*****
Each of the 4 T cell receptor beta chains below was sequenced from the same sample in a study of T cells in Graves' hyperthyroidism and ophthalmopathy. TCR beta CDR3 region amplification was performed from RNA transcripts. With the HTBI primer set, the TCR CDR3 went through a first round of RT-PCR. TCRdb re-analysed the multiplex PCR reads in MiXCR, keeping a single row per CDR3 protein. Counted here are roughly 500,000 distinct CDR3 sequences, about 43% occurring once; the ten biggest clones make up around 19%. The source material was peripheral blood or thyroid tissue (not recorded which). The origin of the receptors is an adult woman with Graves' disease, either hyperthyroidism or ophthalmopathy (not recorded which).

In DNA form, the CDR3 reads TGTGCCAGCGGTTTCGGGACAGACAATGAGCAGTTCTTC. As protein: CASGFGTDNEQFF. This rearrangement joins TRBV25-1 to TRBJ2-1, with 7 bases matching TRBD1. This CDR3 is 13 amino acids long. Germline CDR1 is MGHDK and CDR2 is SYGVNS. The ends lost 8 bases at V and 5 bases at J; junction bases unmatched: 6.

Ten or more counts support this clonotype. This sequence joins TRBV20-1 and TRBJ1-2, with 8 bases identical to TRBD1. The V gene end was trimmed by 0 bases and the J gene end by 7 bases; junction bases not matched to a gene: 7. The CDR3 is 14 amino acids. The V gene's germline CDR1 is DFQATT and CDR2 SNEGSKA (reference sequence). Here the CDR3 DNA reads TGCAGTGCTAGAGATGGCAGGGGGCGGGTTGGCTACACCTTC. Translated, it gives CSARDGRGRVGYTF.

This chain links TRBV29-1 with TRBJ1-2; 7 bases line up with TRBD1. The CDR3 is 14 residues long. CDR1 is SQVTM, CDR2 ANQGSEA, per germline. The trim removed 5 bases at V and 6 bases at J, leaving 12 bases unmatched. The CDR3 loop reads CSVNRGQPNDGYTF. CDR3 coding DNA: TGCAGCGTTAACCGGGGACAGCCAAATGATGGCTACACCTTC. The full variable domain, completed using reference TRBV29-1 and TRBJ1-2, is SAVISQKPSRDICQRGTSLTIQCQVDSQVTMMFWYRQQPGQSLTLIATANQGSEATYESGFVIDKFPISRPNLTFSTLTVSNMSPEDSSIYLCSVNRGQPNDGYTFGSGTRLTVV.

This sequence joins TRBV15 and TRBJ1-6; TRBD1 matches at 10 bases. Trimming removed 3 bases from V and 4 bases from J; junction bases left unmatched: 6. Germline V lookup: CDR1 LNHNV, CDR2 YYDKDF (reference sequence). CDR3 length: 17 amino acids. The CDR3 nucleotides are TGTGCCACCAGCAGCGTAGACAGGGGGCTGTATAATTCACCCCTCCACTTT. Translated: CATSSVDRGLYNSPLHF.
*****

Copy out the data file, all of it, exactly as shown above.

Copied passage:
Each of the 4 T cell receptor beta chains below was sequenced from the same sample in a study of T cells in Graves' hyperthyroidism and ophthalmopathy. TCR beta CDR3 region amplification was performed from RNA transcripts. With the HTBI primer set, the TCR CDR3 went through a first round of RT-PCR. TCRdb re-analysed the multiplex PCR reads in MiXCR, keeping a single row per CDR3 protein. Counted here are roughly 500,000 distinct CDR3 sequences, about 43% occurring once; the ten biggest clones make up around 19%. The source material was peripheral blood or thyroid tissue (not recorded which). The origin of the receptors is an adult woman with Graves' disease, either hyperthyroidism or ophthalmopathy (not recorded which).

In DNA form, the CDR3 reads TGTGCCAGCGGTTTCGGGACAGACAATGAGCAGTTCTTC. As protein: CASGFGTDNEQFF. This rearrangement joins TRBV25-1 to TRBJ2-1, with 7 bases matching TRBD1. This CDR3 is 13 amino acids long. Germline CDR1 is MGHDK and CDR2 is SYGVNS. The ends lost 8 bases at V and 5 bases at J; junction bases unmatched: 6.

Ten or more counts support this clonotype. This sequence joins TRBV20-1 and TRBJ1-2, with 8 bases identical to TRBD1. The V gene end was trimmed by 0 bases and the J gene end by 7 bases; junction bases not matched to a gene: 7. The CDR3 is 14 amino acids. The V gene's germline CDR1 is DFQATT and CDR2 SNEGSKA (reference sequence). Here the CDR3 DNA reads TGCAGTGCTAGAGATGGCAGGGGGCGGGTTGGCTACACCTTC. Translated, it gives CSARDGRGRVGYTF.

This chain links TRBV29-1 with TRBJ1-2; 7 bases line up with TRBD1. The CDR3 is 14 residues long. CDR1 is SQVTM, CDR2 ANQGSEA, per germline. The trim removed 5 bases at V and 6 bases at J, leaving 12 bases unmatched. The CDR3 loop reads CSVNRGQPNDGYTF. CDR3 coding DNA: TGCAGCGTTAACCGGGGACAGCCAAATGATGGCTACACCTTC. The full variable domain, completed using reference TRBV29-1 and TRBJ1-2, is SAVISQKPSRDICQRGTSLTIQCQVDSQVTMMFWYRQQPGQSLTLIATANQGSEATYESGFVIDKFPISRPNLTFSTLTVSNMSPEDSSIYLCSVNRGQPNDGYTFGSGTRLTVV.

This sequence joins TRBV15 and TRBJ1-6; TRBD1 matches at 10 bases. Trimming removed 3 bases from V and 4 bases from J; junction bases left unmatched: 6. Germline V lookup: CDR1 LNHNV, CDR2 YYDKDF (reference sequence). CDR3 length: 17 amino acids. The CDR3 nucleotides are TGTGCCACCAGCAGCGTAGACAGGGGGCTGTATAATTCACCCCTCCACTTT. Translated: CATSSVDRGLYNSPLHF.